ETonline: You've done a lot of series regular and guest star work, which I feel like can mimic that loneliness you speak of since you don't have time to develop relationships with the cast and crew as readily. Do you enjoy one over the other?
Richards: I feel like my life experience is that of an outsider. Let me explain: my parents are from Panama and they moved to the United States the year after I was born. They moved into an all-white neighborhood, where the previous black family had a cross burned on their lawn. We lived in this all-white neighborhood, but I was bused to a school in an all-black neighborhood. Then, my cousins moved from Panama and all spoke Spanish, while I spoke English. So I felt like an outsider in all those places. As a result, I am so comfortable being an outsider that I actually loved doing guest star work because it's an opportunity to step into a new world. In the best scenario, it gives you an opportunity to create something. But let's keep it real, that series regular check is a beautiful thing.
ETonline: Which was probably one more reason you were excited to reunite with Joss Whedon on his Agents of S.H.I.E.L.D. pilot.
Richards: Oh, I'm not at liberty to discuss the fact that I'm on that at all.
ETonline: The last time you worked with Joss, on Angel, was in 2004, but since the show still runs every single day, is it a strange experience for you to have so much distance from that character, yet have it be so omnipresent in the lives of your fans?
Richards: Dude, I get recognized by my voice still -- on the phone, in a hotel, everywhere. People are always like, "I was watching you this morning!" To do a show with this kind of impact was amazing. It's been a long time since Angel ended, but I still get people hitting me up online as if the show is airing now. It's a gift that keeps on giving.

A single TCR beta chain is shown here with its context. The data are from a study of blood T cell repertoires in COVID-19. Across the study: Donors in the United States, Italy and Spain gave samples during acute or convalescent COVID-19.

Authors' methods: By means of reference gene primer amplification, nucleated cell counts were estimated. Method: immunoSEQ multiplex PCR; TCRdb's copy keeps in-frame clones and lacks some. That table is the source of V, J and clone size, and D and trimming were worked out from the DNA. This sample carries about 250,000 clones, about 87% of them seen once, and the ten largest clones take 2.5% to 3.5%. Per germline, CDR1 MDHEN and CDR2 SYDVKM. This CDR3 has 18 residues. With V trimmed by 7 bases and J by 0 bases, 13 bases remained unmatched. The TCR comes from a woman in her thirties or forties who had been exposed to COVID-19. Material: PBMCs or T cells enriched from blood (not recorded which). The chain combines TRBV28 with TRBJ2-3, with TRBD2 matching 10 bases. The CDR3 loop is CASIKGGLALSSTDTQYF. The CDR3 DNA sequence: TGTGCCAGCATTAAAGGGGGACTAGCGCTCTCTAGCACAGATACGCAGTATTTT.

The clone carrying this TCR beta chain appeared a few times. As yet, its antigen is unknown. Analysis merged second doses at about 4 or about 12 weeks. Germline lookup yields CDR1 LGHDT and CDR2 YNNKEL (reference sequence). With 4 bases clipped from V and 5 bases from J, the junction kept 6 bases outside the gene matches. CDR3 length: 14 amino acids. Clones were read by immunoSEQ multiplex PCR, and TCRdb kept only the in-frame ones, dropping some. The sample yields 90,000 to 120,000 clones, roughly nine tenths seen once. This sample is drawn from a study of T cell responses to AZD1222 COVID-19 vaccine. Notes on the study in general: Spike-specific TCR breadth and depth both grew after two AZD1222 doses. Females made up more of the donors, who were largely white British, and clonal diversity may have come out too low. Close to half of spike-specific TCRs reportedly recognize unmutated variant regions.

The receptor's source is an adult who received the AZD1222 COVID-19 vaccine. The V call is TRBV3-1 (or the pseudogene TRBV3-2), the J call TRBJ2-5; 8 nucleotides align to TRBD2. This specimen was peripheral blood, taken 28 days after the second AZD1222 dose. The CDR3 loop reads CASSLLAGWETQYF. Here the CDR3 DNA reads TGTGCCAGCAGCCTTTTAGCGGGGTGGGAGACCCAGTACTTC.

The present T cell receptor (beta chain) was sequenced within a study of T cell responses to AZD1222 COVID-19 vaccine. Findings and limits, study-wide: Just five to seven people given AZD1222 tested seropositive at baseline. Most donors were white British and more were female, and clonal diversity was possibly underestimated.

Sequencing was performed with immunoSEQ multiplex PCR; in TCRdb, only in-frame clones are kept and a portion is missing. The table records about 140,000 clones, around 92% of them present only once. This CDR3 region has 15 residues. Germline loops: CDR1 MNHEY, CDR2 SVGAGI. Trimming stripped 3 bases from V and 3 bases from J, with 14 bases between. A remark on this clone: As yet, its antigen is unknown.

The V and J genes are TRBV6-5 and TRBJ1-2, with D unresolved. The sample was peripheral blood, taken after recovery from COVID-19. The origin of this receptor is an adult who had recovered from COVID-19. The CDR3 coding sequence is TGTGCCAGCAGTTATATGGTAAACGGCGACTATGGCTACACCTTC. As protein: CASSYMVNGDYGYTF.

ETonline: It's probably a good things the fans liked Gunn then. Otherwise, you'd be seen a jerk forever.
Richards: It's true. I think often times on Joss Whedon's shows he can make you hate a character for a period and then love the character. He does it effortlessly. These days, you can't put a show on the air without a complicated lead and I feel like Joss was doing that a long time ago.
ETonline: Well, you definitely see that with Arrow -- and it sounds like we will with Mr. Blank as well, who hopefully survives the episode to return next season.
Richards: That would be awesome because I really loved working on the show. It actually reminded me a lot of Angel because the cast is really cool and they film incredibly long hours at night. But I thrive at that time, I love shooting a 5 a.m. close-up -- something about that turns me on.
Arrow airs Wednesdays at 8 p.m. on The CW.